If you’re reading this website, chances are you don’t go to see most movies to learn something about history. But if a historical event can be the impetus for a great film, then the movie carries with it a resonance that it didn’t have before. Sometimes, that resonance can be very, very boring (see also: period pieces), and sometimes, when applied to action films, it can be pretty damn great. Let’s forget about the former and, in honor of the Blu-rayTM and DVD release of Hatfields & McCoys, focus on the latter as we evaluate seven of the best historical action films of all time.
If you thought that Matthew Broderick couldn’t spearhead a badass action film, then you haven’t seen 1989’s Glory, a film inspired by the 54th Massachusetts Volunteer Infantry, the first army unit entirely comprised of African American soldiers.
It’s a moving story in its own right, but it also features a whole mess of action, and, as Hatfields & McCoys demonstrates, the warfare during this era was…messy to say the least. Rather than morphine shots, this era boasted whiskey, leg amputations, and cannonballs taking out whatever was in the their path. Yikes.
Also worth checking out for an up-and-coming Denzel Washington giving a killer performance.
Careful: Some of these historical action adventure films can be kind of educational, despite their best efforts. Apocalypto is one such film that traces the decline of the Mayan empire in the Mexican Yucatan peninsula.
Following director Mel Gibson’s The Passion of the Christ, audiences braced themselves for gore, but not on the level that they got. I don’t know if you consider cutting out still-beating hearts and beheadings “action,” but I do, so these Mayans make the list.
While there is some controversy regarding the film’s depiction, by and large it is based on historical context, which makes the violence all the tougher to stomach.
Perhaps the best revenge film on this list, Munich follows the aftermath of the terrorist attack at the 1972 Olympics in which 11 Israeli athletes were murdered and the Mossad extracts revenge by taking out 11 targets. The premise is badass, and made even more so by the fact that it’s very real and very accurate.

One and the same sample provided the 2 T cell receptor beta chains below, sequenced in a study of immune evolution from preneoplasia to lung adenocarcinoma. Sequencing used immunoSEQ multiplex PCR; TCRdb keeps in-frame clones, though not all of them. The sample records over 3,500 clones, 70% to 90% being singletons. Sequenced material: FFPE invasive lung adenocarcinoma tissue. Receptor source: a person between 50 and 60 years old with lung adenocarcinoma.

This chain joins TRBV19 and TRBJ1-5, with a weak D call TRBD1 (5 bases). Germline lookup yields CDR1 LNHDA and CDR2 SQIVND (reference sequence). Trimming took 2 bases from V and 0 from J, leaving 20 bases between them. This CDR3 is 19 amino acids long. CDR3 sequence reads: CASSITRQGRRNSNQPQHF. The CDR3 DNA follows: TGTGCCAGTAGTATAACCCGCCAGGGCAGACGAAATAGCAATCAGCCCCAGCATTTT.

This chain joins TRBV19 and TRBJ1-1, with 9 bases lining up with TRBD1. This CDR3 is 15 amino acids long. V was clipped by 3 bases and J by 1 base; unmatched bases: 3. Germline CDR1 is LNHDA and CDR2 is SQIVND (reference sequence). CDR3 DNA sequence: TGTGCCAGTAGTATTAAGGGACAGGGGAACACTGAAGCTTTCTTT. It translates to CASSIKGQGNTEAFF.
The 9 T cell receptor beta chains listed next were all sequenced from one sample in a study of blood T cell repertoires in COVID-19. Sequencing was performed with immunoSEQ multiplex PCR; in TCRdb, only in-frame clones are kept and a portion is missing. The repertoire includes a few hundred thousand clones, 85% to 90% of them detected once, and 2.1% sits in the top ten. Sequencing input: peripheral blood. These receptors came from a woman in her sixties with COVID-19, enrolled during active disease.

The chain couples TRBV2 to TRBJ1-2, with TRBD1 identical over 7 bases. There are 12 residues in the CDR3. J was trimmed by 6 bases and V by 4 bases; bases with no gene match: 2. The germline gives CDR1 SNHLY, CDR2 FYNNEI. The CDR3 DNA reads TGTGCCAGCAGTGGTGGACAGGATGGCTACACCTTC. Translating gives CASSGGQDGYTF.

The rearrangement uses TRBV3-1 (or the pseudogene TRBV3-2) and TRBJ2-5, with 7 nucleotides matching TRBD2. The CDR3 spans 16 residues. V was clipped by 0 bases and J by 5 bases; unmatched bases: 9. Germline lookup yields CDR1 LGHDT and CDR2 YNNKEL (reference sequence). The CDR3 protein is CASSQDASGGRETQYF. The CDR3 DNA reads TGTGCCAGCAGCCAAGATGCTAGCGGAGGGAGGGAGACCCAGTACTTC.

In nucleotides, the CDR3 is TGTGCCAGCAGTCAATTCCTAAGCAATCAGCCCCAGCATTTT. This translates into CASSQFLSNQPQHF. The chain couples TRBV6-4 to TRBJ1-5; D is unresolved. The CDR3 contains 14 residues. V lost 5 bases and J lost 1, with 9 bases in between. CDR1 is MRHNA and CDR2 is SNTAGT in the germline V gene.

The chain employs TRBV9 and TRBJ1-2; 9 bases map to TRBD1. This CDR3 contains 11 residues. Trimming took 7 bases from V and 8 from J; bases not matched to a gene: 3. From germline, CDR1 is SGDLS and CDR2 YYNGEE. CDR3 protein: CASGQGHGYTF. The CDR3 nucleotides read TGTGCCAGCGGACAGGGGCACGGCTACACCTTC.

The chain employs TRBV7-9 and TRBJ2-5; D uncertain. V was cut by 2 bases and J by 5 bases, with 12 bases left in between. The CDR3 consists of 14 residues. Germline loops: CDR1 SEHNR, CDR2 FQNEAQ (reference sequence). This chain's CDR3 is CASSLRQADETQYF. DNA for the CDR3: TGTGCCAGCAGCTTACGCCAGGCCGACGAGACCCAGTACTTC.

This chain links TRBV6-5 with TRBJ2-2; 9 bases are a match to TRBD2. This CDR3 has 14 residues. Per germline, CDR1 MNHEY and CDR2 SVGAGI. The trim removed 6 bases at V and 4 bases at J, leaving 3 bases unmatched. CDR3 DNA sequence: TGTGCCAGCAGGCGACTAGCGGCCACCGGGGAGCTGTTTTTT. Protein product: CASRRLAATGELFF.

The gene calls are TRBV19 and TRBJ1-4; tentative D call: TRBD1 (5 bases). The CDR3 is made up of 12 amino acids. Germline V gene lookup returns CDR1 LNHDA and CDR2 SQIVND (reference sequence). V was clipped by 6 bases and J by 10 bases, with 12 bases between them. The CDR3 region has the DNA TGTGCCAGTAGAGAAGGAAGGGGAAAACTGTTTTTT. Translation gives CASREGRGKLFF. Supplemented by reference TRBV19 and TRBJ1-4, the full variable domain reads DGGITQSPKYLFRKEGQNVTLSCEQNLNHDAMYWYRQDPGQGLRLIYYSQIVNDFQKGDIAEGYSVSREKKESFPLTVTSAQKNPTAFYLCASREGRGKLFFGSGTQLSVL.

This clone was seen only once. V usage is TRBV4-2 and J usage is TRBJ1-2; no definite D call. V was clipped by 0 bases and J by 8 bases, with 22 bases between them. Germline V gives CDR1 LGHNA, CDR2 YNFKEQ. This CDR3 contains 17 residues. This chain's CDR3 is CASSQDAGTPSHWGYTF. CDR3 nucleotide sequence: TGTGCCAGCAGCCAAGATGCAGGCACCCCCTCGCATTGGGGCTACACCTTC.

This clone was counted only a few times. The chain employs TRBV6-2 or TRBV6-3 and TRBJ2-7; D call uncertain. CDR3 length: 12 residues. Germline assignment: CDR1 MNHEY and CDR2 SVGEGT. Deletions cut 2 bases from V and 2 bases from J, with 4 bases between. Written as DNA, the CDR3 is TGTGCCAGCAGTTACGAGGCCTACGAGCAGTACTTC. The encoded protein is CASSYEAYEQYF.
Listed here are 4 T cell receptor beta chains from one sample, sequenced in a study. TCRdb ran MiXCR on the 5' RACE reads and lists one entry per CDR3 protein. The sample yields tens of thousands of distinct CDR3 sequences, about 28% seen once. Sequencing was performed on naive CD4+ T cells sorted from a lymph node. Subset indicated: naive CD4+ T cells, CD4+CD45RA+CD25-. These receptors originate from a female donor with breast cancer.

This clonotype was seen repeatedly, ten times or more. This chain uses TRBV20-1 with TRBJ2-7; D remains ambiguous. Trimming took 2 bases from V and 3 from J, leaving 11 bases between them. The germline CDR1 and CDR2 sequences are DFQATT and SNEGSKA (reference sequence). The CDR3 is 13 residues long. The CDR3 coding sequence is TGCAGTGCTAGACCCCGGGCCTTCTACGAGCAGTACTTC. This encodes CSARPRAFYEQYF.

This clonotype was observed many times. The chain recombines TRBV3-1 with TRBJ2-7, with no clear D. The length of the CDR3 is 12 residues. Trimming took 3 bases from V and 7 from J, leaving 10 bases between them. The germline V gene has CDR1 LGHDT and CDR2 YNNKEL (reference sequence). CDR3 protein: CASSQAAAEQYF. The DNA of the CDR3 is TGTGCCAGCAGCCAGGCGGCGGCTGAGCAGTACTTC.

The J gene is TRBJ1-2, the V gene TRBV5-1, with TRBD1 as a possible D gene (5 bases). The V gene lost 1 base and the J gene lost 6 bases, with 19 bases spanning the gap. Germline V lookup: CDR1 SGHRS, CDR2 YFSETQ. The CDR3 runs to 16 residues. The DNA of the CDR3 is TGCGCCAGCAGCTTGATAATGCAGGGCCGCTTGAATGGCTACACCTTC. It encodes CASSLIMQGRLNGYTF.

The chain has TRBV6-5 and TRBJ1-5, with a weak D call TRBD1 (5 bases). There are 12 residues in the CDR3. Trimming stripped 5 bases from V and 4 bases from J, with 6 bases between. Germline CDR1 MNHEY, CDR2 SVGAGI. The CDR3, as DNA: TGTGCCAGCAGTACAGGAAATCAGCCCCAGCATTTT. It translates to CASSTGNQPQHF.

The hits take place across the world, and they are carried out by some of the hardest men you’ll ever see depicted in film. Don’t mess with the Israelis. Don’t mess with anyone, actually. It’s crappy behavior. And you’re better than that.
It doesn’t get much more historical than the Battle of Thermopylae, when 300 Spartans went head to head with thousands more Persians. It also doesn’t get more action-y, as the entire film is pretty much sensationalized hand-to-hand combat between some hard-ass motherfathers. While this was based on historical events, it’s a copy of a copy, true to graphic novelist Frank Miller’s interpretation of events.
Lots of people die. Unlike some of the other entries on this list, you’re probably not going to learn a single historical fact by watching this film, but learning is pretty overrated.
They’re not all contemporary films, as this chariot-racing, Charlton Heston-starring film can attest. Ben Hur was an overblown blockbuster before it was cool to make overblown blockbusters. In a time before CGI, the chariot races were shot using actual horses and chariots. Not too shabby.
Of course, Ben Hur is a fictionalization of the plight of many, but by 1959 standards, the adherence to fact throughout the film has it standing as a testament to historical action films well before such a premium was placed on accuracy by critics and the Academy alike.
When a feud lasts as long as this one did, a movie won’t suffice, so you have to bring out the big guns: a three-part mini-series that begins following the Civil War, then evolves as the two rural families continually rub each other the wrong way, complete with murders, executions, forbidden love, and MUTTONCHOPS, MUTTONCHOPS, MUTTONCHOPS!!!
The story is most definitely a saga, but one that will keep you engaged as these hillbilly Montagues and Capulets get after it. They set the standard for family feuds.
Sorry, Steve Harvey.
The historical accuracy of Braveheart has been a point of contention (read: Almost all historical scholars call bullshit), but it’s based on a real guy doing some real stuff, namely liberating Scotland from the tyranny of the English monarchy.
They didn’t wear those plaid outfits until the 16th century, but that doesn’t mean the film isn’t based on historical events. Gibson acknowledges that he made the decision to go with less historically accurate interpretations for the sake of good cinema.
But relax, he’s not a historian, he’s a filmmaker. And he made a pretty damn good historical action-drama with Braveheart.